Even as the stock market fell, the state's School Building Authority this week confronted a stomach-churning decision on the fate of the Wellesley High School project: yes or no.
The authority approved the project Monday, casting aside fears of a nationwide credit crunch. The approval sends the project to the next step in the long process -- a town meeting later this month to consider Wellesley's share of the cost.
The price tag currently stands at $135.6 million including $110-million in construction costs. The school building authority voted to reimburse $44 million -- or 44 percent -- of the $110 million construction cost cap. Read more here and here.
Katherine Craven, the executive director of the authority, said the costs were “in line” with the kinds of bids for similar projects in other municipalities, and state Treasurer Timothy Cahill noted that the agency had vigorously vetted the Wellesley project and costs.
The economic turmoil is "a real issue,” he said, “and we're pushing back on real dollars to get these schools built for a reasonable cost." If the credit industry does dry up dramatically, he said, some communities may have to look at doing repairs and renovations to get by for 10 years. But considering the condition of Wellesley's current 70-year-old high school building, said Cahill, "there is not an option to do nothing."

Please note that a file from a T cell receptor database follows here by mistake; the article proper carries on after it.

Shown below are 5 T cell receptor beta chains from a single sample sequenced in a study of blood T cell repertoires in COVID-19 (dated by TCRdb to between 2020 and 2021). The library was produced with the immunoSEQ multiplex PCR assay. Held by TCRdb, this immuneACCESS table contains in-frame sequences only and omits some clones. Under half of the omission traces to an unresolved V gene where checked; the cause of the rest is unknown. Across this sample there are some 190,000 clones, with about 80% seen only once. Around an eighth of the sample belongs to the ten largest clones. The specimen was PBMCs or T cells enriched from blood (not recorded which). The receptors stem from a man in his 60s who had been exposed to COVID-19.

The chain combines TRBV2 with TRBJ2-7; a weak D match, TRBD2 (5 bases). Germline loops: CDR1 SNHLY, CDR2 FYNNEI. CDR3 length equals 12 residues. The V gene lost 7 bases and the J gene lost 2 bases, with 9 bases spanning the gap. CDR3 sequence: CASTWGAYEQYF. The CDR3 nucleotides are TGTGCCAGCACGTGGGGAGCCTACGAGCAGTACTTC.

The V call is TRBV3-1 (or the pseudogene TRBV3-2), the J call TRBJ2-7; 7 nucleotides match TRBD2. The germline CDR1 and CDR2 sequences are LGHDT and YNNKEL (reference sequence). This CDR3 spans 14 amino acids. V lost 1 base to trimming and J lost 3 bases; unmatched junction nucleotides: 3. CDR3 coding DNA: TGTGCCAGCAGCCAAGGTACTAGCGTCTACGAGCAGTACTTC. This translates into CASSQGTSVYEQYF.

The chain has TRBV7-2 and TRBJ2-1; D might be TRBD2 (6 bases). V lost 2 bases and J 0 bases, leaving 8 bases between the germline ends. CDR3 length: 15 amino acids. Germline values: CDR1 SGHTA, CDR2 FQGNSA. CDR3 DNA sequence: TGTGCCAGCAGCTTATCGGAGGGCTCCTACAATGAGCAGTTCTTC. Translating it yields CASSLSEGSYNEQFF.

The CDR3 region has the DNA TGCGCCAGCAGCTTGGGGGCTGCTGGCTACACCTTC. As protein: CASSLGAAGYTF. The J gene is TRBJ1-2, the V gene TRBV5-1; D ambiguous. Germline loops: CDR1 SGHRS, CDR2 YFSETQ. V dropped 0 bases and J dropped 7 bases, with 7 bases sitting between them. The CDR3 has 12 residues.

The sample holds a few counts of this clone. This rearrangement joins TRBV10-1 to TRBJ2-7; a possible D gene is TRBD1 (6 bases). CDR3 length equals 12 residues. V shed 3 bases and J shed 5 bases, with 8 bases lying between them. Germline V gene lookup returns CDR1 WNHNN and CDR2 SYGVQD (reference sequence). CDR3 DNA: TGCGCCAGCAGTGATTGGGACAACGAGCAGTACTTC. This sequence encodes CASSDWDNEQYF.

“Instead of making costly repairs and then paying more in ten years for a high school, because of increased construction costs, the MSBA and Wellesley will save money by working to create a cost-effective and educationally appropriate new high school today,” said Cahill, who chairs the school building authority.
Katherine Babson, a Wellesley selectman and chair of the town’s School Building Committee, expressed optimism about gaining approval from both town meeting and voters.
“Everything’s in line for the project to go forward,” said Babson. “I very much appreciated the positive comments that Treasurer Cahill made about the project and the review that the MSBA took at looking at and analyzing it. He clearly supported the direction that the School Building Committee has taken and we’re moving forward.”
-- Lisa Keen